Presentation on theme: "The importance of psychology in sports performance has increased appreciably over the past few decades. The ability of the mind to generate thought patterns,"— Presentation transcript:
The importance of psychology in sports performance has increased appreciably over the past few decades. The ability of the mind to generate thought patterns, influence emotions, stimulate or diminish arousal and create vivid images of a desired action is now better understood and is changing the way that many of us approach our sporting activities. Research suggests that there is significant potential to improve performance through mental training. The understanding of specific psychological influences such as motivation, interest, concentration and anxiety management is becoming increasingly important as these influences can significantly enhance or inhibit performance depending on the way they are managed.
Motivation Defined: Motivation is an internal state that activates, directs and sustains behaviour towards achieving a particular goal.
Motivation cont. Negative Motivation Is characterised by an improvement in performance out of fear of the consequences of not performing to expectations. Inspiring an athlete to perform well because they expect to be punished if they fail may work on occasions, but has serious shortfalls. While some individuals may respond well to negative motivation initially, the long term effect can be the destruction of confidence, initiative and belief in oneself – the reverse of what motivation is supposed to achieve.
Below is a quote from a high school gridiron player who has been affected by negative motivation “Going into high school I was a standout athlete with high confidence but after my freshman year I started to lose interest. It just wasn’t fun anymore. I hated practice because I was always worrying about messing up and being embarrassed by the coach. In games I worried about what he would do or say if I made a mistake so I became less aggressive. When I thought I did something right he thought it was wrong, and when I tried to work hard and gain his approval it was never good enough. It got to the point where I was making up excuses to get out of practice, and I even hoped I would be benched so I didn’t have to worry anymore. I knew the coach was tough, and I have no problems doing extra work or having someone push me to do better. But when he gets in my face, calls me out, embarrasses me in front of the team, and has a problem with me every day it makes me question why I still play. I use to play to learn, compete, be with friends, and have fun. Now I can’t wait for the season to be over, and practice is always the worst part of my day. I don’t tell anyone how it affects my motivation and confidence because it’s football, and everyone complains about the coach. You just have to quit or accept it.”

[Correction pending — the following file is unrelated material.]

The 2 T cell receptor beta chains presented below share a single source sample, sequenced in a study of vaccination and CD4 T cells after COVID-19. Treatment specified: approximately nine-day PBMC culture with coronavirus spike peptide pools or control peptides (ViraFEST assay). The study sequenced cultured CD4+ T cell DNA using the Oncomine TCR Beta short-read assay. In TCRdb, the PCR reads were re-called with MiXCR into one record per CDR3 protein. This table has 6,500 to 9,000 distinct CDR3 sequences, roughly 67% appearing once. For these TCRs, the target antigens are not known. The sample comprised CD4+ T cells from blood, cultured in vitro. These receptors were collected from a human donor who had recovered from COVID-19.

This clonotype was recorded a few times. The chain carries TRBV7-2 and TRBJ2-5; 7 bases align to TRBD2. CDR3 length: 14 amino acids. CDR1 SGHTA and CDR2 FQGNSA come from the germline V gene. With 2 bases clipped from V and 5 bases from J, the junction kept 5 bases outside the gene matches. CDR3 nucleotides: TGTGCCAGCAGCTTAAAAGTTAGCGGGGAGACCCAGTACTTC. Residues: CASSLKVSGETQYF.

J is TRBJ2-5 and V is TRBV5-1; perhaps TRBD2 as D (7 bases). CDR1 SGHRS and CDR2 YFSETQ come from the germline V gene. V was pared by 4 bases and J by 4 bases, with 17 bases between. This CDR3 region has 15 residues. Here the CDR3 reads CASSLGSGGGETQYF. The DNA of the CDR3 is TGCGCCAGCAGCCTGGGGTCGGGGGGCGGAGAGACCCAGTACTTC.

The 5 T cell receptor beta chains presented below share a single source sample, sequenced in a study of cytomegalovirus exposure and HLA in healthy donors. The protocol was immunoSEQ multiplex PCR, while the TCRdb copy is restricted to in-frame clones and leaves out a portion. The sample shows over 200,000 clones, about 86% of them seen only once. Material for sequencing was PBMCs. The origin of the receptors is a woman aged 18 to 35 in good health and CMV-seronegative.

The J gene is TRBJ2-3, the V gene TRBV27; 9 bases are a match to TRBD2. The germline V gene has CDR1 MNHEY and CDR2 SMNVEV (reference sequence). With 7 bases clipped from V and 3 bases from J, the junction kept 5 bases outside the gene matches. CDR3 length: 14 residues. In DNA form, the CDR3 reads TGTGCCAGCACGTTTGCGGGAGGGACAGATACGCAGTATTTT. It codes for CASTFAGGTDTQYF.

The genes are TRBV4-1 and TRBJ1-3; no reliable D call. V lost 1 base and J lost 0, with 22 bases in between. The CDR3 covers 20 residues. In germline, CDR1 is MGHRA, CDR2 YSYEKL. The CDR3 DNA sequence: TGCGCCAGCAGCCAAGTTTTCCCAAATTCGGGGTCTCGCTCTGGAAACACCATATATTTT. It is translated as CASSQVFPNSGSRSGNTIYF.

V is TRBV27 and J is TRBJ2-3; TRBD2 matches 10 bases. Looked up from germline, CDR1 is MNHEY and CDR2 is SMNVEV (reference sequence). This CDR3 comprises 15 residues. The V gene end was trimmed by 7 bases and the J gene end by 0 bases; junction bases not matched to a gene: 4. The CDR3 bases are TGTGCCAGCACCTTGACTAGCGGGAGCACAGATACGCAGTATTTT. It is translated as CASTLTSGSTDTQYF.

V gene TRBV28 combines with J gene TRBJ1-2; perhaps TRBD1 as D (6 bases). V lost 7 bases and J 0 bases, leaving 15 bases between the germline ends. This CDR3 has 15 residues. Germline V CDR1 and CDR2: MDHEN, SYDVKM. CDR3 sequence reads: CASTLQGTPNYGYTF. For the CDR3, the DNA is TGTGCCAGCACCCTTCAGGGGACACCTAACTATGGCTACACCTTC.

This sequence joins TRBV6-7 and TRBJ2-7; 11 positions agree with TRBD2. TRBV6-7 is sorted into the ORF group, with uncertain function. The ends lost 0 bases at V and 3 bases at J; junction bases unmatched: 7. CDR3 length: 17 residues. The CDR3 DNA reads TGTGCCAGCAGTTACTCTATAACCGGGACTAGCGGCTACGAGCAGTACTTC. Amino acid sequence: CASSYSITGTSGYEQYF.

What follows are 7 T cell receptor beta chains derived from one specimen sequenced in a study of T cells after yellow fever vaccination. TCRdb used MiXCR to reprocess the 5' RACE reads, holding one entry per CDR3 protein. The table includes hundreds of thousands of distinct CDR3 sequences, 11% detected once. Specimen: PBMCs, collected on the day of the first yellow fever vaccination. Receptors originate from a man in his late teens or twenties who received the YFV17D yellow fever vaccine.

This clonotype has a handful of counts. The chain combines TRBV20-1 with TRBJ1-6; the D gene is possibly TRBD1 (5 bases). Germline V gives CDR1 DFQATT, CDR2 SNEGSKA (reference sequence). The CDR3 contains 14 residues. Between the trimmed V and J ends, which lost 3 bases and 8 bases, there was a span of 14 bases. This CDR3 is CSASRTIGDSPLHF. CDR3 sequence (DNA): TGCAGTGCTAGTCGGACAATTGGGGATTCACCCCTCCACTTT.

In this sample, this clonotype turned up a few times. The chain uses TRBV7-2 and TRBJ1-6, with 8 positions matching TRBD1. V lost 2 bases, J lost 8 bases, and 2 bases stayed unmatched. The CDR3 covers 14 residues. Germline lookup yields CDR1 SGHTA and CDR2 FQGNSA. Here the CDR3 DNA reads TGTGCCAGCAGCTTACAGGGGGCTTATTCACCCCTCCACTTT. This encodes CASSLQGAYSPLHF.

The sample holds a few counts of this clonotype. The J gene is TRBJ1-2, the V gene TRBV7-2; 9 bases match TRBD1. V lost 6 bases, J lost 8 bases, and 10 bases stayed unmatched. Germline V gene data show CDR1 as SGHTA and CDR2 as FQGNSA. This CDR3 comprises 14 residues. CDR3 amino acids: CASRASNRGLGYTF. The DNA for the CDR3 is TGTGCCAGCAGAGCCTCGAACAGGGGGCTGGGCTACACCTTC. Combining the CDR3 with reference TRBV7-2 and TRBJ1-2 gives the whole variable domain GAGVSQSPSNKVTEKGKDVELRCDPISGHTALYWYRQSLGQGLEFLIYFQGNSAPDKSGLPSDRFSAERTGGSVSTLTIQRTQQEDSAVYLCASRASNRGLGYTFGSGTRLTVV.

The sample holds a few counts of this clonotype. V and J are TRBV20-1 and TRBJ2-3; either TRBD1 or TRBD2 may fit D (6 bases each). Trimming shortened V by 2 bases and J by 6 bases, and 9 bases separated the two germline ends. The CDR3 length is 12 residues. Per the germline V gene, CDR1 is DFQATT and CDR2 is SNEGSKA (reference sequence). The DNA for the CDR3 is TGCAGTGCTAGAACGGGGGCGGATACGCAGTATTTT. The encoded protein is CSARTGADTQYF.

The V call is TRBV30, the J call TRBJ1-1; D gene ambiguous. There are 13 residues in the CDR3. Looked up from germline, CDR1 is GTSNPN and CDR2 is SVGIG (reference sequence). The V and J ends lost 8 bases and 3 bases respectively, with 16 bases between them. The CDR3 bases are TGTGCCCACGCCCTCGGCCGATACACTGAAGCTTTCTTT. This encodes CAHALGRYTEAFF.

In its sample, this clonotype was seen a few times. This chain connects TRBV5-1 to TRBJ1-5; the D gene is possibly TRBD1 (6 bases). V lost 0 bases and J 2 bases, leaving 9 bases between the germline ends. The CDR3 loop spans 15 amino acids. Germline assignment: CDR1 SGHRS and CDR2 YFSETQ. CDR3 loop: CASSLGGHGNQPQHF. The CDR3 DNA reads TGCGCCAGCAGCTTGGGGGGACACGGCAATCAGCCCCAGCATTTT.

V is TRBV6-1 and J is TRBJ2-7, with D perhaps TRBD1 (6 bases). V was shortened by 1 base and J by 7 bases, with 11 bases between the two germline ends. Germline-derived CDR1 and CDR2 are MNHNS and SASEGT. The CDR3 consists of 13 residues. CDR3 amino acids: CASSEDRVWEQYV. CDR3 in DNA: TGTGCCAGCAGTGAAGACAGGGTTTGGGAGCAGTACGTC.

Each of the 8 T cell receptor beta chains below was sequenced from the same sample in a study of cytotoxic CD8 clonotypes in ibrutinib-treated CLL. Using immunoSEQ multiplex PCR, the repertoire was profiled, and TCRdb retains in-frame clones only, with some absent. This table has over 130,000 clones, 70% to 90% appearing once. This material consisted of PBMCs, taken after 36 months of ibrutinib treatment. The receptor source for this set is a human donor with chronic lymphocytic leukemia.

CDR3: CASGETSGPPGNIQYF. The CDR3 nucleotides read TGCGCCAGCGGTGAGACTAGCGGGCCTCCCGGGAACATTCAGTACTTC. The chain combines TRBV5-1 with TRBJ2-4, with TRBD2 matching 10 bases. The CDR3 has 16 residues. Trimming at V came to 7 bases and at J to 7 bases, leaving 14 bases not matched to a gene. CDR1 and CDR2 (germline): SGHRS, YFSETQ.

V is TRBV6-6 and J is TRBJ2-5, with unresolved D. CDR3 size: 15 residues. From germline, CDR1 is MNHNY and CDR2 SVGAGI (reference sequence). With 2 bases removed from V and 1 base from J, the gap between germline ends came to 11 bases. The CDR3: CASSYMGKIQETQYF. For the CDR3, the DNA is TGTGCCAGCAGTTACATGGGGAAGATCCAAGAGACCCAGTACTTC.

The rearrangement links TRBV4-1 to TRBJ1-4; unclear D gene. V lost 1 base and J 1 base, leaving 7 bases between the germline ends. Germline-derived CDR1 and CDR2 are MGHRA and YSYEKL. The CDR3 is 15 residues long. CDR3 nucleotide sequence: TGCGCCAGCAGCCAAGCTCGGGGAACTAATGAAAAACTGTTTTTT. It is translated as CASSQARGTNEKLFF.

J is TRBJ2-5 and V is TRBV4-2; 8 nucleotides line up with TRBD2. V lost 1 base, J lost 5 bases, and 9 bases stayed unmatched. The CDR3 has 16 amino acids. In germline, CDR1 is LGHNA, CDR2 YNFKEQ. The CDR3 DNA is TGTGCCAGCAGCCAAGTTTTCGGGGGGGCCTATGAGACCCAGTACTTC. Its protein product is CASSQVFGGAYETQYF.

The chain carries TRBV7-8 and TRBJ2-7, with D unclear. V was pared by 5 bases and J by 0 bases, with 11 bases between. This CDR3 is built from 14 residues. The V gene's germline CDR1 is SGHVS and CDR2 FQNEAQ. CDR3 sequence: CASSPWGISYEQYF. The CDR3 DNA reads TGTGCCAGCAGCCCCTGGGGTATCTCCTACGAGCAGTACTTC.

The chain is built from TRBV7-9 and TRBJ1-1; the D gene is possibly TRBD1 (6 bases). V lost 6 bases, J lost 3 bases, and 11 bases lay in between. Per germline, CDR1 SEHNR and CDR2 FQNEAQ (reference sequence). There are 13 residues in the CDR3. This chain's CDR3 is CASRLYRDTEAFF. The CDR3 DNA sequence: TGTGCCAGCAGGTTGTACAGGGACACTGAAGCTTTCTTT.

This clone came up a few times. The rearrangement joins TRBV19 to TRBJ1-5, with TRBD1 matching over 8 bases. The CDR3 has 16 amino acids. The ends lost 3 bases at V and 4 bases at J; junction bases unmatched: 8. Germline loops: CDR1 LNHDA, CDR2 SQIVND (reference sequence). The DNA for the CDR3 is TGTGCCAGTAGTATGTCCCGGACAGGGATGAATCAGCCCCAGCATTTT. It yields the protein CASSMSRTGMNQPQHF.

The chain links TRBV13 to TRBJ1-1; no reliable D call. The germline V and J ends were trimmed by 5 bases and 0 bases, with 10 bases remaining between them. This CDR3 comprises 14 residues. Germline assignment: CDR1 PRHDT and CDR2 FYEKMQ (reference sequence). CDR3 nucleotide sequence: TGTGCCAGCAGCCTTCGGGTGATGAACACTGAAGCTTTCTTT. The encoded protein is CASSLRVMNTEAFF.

Positive Motivation Positive motivation occurs when an athlete performs because they have received rewards for similar actions in the past and they realise that continuing to perform as required results in additional rewards. Positive motivation relies on continual self-reinforcement and/or reinforcement by others such as the coach, family, friends, spectator and the media. There are many ways in which motivation can be given or maintained such as: providing incentives/rewards e.g. money, gifts developing personal progress charts e.g. how many runs/goals scored, tackles made reinforcement (support/praise) from others e.g. family, friends, media recognising achievements e.g. MVP, newsletters/paper articles, noticeboards handling mistakes constructively e.g. positive constructive criticism from a coach developing challenges for the athlete e.g. fitness challenges, skill challenges.
Intrinsic Motivation This form refers to motivation that comes from within. It is a self-propelling force that encourages athletes to achieve because they have an interest in the task or activity that they enjoy learning and performing the movements.
Extrinsic Motivation This occurs when the individual’s internal state (motivation levels) is modified by sources originating from outside the person. Individuals can be motivated by parents, coaches prizes and rewards for effort and performance. This type of motivation is not very effective over a sustained period of time because it is not a fulfilling way to achieve the desired performance.